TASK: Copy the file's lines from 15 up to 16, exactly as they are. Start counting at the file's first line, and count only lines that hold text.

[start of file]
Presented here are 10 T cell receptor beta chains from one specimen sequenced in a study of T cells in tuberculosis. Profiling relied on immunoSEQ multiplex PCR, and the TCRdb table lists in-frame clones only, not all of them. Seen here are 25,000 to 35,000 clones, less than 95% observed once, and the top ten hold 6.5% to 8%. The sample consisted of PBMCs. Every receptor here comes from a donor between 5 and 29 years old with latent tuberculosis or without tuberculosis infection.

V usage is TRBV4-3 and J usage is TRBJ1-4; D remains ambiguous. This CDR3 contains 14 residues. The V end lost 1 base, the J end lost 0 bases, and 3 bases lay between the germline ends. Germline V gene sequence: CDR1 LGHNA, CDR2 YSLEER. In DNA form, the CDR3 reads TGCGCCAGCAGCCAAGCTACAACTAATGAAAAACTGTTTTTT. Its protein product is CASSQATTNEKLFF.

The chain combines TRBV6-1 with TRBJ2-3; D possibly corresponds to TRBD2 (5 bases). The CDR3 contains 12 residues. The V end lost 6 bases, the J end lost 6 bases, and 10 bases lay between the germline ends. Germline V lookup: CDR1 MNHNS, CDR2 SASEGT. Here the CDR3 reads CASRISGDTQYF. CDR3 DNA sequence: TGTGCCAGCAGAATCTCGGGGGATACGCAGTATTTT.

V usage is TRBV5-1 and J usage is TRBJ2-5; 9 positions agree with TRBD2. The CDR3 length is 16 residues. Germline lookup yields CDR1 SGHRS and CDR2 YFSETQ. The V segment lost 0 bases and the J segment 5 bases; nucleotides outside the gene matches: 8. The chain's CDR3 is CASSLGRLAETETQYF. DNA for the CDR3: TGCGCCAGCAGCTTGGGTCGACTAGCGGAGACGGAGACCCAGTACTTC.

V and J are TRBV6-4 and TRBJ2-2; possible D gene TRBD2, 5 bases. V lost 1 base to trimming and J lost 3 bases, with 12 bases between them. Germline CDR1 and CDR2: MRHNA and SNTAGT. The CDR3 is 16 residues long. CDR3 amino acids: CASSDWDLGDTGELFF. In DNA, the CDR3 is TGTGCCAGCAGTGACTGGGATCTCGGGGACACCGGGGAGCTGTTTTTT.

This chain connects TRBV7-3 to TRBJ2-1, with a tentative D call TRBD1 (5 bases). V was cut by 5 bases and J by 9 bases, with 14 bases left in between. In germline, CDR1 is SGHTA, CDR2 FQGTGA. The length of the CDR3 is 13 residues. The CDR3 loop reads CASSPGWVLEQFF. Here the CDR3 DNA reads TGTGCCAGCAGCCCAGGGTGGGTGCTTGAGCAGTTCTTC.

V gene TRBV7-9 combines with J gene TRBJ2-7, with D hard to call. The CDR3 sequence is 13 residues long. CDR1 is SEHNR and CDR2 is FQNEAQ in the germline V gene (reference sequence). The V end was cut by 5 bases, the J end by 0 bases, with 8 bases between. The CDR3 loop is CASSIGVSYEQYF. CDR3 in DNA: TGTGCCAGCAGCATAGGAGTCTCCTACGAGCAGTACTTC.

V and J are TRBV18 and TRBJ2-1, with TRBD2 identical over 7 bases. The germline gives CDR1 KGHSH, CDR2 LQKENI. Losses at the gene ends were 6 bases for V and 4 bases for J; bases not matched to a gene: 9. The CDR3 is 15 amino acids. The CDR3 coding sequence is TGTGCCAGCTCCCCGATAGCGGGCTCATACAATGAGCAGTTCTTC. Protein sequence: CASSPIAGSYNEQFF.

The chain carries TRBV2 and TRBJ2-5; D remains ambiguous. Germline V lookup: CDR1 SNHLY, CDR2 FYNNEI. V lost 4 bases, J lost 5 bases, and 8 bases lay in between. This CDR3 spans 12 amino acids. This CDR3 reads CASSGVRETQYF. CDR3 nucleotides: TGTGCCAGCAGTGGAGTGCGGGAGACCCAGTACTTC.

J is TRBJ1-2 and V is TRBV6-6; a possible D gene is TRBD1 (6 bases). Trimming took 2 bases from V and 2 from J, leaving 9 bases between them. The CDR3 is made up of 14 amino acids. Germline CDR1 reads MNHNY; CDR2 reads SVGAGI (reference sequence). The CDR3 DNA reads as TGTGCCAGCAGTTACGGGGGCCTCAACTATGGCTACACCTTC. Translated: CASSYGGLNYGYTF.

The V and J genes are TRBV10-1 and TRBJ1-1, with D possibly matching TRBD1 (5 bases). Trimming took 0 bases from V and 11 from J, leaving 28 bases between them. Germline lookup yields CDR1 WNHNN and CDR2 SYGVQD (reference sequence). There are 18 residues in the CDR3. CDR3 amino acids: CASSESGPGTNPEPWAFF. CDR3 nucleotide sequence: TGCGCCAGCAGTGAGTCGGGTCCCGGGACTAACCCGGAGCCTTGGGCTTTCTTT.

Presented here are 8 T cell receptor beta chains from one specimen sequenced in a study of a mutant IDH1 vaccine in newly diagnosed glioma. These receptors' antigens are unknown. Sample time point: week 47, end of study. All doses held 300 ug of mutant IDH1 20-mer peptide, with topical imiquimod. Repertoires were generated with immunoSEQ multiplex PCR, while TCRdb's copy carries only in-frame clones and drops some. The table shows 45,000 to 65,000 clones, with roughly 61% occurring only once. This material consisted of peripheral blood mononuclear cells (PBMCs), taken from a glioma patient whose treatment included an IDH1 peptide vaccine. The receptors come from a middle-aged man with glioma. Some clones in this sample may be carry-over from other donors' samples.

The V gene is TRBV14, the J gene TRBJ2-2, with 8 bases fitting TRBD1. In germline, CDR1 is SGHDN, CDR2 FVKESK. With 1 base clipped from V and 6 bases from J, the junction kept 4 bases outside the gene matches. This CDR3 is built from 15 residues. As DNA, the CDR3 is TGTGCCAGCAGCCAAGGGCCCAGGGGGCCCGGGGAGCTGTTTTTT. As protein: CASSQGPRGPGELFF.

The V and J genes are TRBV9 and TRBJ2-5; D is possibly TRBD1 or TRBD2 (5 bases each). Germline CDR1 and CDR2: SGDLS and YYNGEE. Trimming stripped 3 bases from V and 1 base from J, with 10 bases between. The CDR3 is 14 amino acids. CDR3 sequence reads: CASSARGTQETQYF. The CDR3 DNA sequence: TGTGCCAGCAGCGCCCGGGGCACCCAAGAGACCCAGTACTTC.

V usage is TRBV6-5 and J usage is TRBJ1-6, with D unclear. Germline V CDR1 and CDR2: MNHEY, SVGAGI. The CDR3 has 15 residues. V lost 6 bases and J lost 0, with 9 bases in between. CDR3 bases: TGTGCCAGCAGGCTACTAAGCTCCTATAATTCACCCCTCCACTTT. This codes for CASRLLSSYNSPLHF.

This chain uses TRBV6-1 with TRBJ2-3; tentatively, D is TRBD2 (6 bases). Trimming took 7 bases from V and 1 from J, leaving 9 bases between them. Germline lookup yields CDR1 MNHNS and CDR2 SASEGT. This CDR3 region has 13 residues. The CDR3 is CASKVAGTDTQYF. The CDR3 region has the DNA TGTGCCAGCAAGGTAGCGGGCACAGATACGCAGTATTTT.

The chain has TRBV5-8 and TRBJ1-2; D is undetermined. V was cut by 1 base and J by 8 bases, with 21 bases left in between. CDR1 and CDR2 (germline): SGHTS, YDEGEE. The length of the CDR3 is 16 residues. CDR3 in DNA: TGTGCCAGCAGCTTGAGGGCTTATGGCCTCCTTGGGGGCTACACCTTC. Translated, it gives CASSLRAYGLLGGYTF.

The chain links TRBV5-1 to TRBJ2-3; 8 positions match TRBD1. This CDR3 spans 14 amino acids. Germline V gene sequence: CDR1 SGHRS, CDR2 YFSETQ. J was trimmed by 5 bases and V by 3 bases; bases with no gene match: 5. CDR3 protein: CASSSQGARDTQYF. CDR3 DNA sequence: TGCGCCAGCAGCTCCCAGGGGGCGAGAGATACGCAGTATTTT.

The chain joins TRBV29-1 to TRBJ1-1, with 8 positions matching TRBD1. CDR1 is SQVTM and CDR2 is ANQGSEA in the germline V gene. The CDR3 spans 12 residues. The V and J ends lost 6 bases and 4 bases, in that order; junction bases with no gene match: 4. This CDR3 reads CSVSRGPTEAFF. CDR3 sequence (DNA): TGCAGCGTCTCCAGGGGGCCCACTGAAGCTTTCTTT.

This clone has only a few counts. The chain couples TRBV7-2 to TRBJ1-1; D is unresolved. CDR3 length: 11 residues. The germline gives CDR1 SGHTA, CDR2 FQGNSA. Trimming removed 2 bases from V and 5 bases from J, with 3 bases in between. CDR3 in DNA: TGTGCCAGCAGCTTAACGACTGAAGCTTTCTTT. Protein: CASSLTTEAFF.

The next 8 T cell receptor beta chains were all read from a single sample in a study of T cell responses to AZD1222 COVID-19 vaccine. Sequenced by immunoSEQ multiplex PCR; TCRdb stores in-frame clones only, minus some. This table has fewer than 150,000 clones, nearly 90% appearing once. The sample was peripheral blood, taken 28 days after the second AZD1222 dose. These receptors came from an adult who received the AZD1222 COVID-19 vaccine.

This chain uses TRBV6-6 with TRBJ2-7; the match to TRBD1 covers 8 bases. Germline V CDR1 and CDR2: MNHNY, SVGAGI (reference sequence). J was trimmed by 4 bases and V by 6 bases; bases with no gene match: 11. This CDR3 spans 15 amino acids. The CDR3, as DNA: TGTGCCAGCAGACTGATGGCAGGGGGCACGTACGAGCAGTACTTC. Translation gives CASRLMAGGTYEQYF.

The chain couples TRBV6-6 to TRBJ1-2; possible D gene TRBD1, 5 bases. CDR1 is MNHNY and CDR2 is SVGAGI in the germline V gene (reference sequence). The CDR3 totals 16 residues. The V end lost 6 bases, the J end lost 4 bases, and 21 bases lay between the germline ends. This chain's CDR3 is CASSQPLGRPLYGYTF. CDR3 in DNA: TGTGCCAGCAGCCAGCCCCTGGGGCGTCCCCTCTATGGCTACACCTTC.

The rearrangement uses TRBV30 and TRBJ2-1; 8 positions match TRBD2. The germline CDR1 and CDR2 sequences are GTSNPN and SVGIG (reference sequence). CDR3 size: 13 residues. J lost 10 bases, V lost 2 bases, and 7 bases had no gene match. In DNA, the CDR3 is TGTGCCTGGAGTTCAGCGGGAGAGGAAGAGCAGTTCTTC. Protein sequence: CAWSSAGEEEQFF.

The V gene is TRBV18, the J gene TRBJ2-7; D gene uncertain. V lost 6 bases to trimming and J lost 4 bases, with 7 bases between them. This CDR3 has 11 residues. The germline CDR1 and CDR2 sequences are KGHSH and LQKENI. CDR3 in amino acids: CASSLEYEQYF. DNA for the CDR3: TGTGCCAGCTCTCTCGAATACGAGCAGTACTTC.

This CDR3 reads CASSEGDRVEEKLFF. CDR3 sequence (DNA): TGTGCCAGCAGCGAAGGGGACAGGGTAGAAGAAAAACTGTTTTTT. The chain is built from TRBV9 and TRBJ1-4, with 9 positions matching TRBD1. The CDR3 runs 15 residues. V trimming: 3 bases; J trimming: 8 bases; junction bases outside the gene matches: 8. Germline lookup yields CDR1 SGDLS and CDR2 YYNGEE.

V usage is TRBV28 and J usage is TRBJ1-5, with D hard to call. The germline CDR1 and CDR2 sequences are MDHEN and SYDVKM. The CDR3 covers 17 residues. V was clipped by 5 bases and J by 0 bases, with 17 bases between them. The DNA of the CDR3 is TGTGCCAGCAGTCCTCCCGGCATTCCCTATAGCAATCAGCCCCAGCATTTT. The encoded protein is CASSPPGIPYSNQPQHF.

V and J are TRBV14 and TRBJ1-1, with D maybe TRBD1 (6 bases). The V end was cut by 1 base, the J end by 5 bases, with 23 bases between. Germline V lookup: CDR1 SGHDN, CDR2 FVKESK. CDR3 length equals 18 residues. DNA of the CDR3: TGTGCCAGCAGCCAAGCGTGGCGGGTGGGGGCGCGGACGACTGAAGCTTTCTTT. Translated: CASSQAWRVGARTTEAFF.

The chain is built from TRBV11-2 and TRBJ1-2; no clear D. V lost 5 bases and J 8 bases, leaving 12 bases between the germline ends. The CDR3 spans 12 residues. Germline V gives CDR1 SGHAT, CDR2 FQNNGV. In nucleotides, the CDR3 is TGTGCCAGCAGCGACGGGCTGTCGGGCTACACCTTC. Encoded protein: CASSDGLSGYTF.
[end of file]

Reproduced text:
V usage is TRBV6-5 and J usage is TRBJ1-6, with D unclear. Germline V CDR1 and CDR2: MNHEY, SVGAGI. The CDR3 has 15 residues. V lost 6 bases and J lost 0, with 9 bases in between. CDR3 bases: TGTGCCAGCAGGCTACTAAGCTCCTATAATTCACCCCTCCACTTT. This codes for CASRLLSSYNSPLHF.

This chain uses TRBV6-1 with TRBJ2-3; tentatively, D is TRBD2 (6 bases). Trimming took 7 bases from V and 1 from J, leaving 9 bases between them. Germline lookup yields CDR1 MNHNS and CDR2 SASEGT. This CDR3 region has 13 residues. The CDR3 is CASKVAGTDTQYF. The CDR3 region has the DNA TGTGCCAGCAAGGTAGCGGGCACAGATACGCAGTATTTT.